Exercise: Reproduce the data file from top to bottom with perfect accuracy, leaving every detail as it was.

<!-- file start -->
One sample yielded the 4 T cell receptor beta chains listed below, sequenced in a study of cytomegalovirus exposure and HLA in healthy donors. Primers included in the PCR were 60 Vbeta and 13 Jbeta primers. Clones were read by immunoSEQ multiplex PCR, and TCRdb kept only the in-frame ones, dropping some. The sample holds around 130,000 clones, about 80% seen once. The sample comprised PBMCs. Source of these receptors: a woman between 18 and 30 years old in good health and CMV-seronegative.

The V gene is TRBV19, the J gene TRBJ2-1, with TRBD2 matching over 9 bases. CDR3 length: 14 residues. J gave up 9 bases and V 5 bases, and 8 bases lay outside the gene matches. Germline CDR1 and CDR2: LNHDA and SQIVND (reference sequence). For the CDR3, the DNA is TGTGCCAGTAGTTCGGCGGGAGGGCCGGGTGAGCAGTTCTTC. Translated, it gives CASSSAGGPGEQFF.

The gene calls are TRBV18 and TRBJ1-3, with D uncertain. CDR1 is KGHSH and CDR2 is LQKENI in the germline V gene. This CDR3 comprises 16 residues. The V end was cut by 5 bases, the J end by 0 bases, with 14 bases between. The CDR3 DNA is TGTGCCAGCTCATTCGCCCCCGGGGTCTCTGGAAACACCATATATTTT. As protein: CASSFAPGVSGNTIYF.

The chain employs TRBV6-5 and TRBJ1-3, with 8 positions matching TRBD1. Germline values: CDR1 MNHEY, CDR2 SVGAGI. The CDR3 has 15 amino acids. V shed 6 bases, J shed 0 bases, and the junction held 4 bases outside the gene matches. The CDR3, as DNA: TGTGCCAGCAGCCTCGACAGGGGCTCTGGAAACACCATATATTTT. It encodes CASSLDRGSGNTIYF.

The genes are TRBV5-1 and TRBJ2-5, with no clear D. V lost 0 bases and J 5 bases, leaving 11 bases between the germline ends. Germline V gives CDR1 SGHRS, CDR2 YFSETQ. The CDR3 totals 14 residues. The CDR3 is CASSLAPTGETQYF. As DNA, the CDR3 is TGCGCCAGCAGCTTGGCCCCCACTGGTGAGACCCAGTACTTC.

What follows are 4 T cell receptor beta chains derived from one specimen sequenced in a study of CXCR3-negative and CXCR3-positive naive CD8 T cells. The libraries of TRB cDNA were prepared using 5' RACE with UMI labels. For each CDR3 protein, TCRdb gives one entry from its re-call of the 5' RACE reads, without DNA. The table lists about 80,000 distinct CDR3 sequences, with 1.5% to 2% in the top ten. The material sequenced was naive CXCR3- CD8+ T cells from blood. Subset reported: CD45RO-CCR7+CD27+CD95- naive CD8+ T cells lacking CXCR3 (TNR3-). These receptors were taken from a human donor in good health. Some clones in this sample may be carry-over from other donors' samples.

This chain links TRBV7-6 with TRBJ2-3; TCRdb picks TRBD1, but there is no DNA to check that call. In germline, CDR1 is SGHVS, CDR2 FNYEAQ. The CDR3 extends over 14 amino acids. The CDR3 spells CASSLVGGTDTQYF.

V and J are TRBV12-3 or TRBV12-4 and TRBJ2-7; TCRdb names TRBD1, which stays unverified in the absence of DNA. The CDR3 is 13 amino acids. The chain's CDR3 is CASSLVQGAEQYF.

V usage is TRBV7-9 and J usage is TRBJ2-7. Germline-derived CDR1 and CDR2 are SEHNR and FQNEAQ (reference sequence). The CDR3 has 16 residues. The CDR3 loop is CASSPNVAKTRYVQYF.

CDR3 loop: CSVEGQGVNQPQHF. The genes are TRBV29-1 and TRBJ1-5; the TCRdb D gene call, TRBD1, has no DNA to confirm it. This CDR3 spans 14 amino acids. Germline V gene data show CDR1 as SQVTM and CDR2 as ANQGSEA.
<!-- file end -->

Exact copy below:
One sample yielded the 4 T cell receptor beta chains listed below, sequenced in a study of cytomegalovirus exposure and HLA in healthy donors. Primers included in the PCR were 60 Vbeta and 13 Jbeta primers. Clones were read by immunoSEQ multiplex PCR, and TCRdb kept only the in-frame ones, dropping some. The sample holds around 130,000 clones, about 80% seen once. The sample comprised PBMCs. Source of these receptors: a woman between 18 and 30 years old in good health and CMV-seronegative.

The V gene is TRBV19, the J gene TRBJ2-1, with TRBD2 matching over 9 bases. CDR3 length: 14 residues. J gave up 9 bases and V 5 bases, and 8 bases lay outside the gene matches. Germline CDR1 and CDR2: LNHDA and SQIVND (reference sequence). For the CDR3, the DNA is TGTGCCAGTAGTTCGGCGGGAGGGCCGGGTGAGCAGTTCTTC. Translated, it gives CASSSAGGPGEQFF.

The gene calls are TRBV18 and TRBJ1-3, with D uncertain. CDR1 is KGHSH and CDR2 is LQKENI in the germline V gene. This CDR3 comprises 16 residues. The V end was cut by 5 bases, the J end by 0 bases, with 14 bases between. The CDR3 DNA is TGTGCCAGCTCATTCGCCCCCGGGGTCTCTGGAAACACCATATATTTT. As protein: CASSFAPGVSGNTIYF.

The chain employs TRBV6-5 and TRBJ1-3, with 8 positions matching TRBD1. Germline values: CDR1 MNHEY, CDR2 SVGAGI. The CDR3 has 15 amino acids. V shed 6 bases, J shed 0 bases, and the junction held 4 bases outside the gene matches. The CDR3, as DNA: TGTGCCAGCAGCCTCGACAGGGGCTCTGGAAACACCATATATTTT. It encodes CASSLDRGSGNTIYF.

The genes are TRBV5-1 and TRBJ2-5, with no clear D. V lost 0 bases and J 5 bases, leaving 11 bases between the germline ends. Germline V gives CDR1 SGHRS, CDR2 YFSETQ. The CDR3 totals 14 residues. The CDR3 is CASSLAPTGETQYF. As DNA, the CDR3 is TGCGCCAGCAGCTTGGCCCCCACTGGTGAGACCCAGTACTTC.

What follows are 4 T cell receptor beta chains derived from one specimen sequenced in a study of CXCR3-negative and CXCR3-positive naive CD8 T cells. The libraries of TRB cDNA were prepared using 5' RACE with UMI labels. For each CDR3 protein, TCRdb gives one entry from its re-call of the 5' RACE reads, without DNA. The table lists about 80,000 distinct CDR3 sequences, with 1.5% to 2% in the top ten. The material sequenced was naive CXCR3- CD8+ T cells from blood. Subset reported: CD45RO-CCR7+CD27+CD95- naive CD8+ T cells lacking CXCR3 (TNR3-). These receptors were taken from a human donor in good health. Some clones in this sample may be carry-over from other donors' samples.

This chain links TRBV7-6 with TRBJ2-3; TCRdb picks TRBD1, but there is no DNA to check that call. In germline, CDR1 is SGHVS, CDR2 FNYEAQ. The CDR3 extends over 14 amino acids. The CDR3 spells CASSLVGGTDTQYF.

V and J are TRBV12-3 or TRBV12-4 and TRBJ2-7; TCRdb names TRBD1, which stays unverified in the absence of DNA. The CDR3 is 13 amino acids. The chain's CDR3 is CASSLVQGAEQYF.

V usage is TRBV7-9 and J usage is TRBJ2-7. Germline-derived CDR1 and CDR2 are SEHNR and FQNEAQ (reference sequence). The CDR3 has 16 residues. The CDR3 loop is CASSPNVAKTRYVQYF.

CDR3 loop: CSVEGQGVNQPQHF. The genes are TRBV29-1 and TRBJ1-5; the TCRdb D gene call, TRBD1, has no DNA to confirm it. This CDR3 spans 14 amino acids. Germline V gene data show CDR1 as SQVTM and CDR2 as ANQGSEA.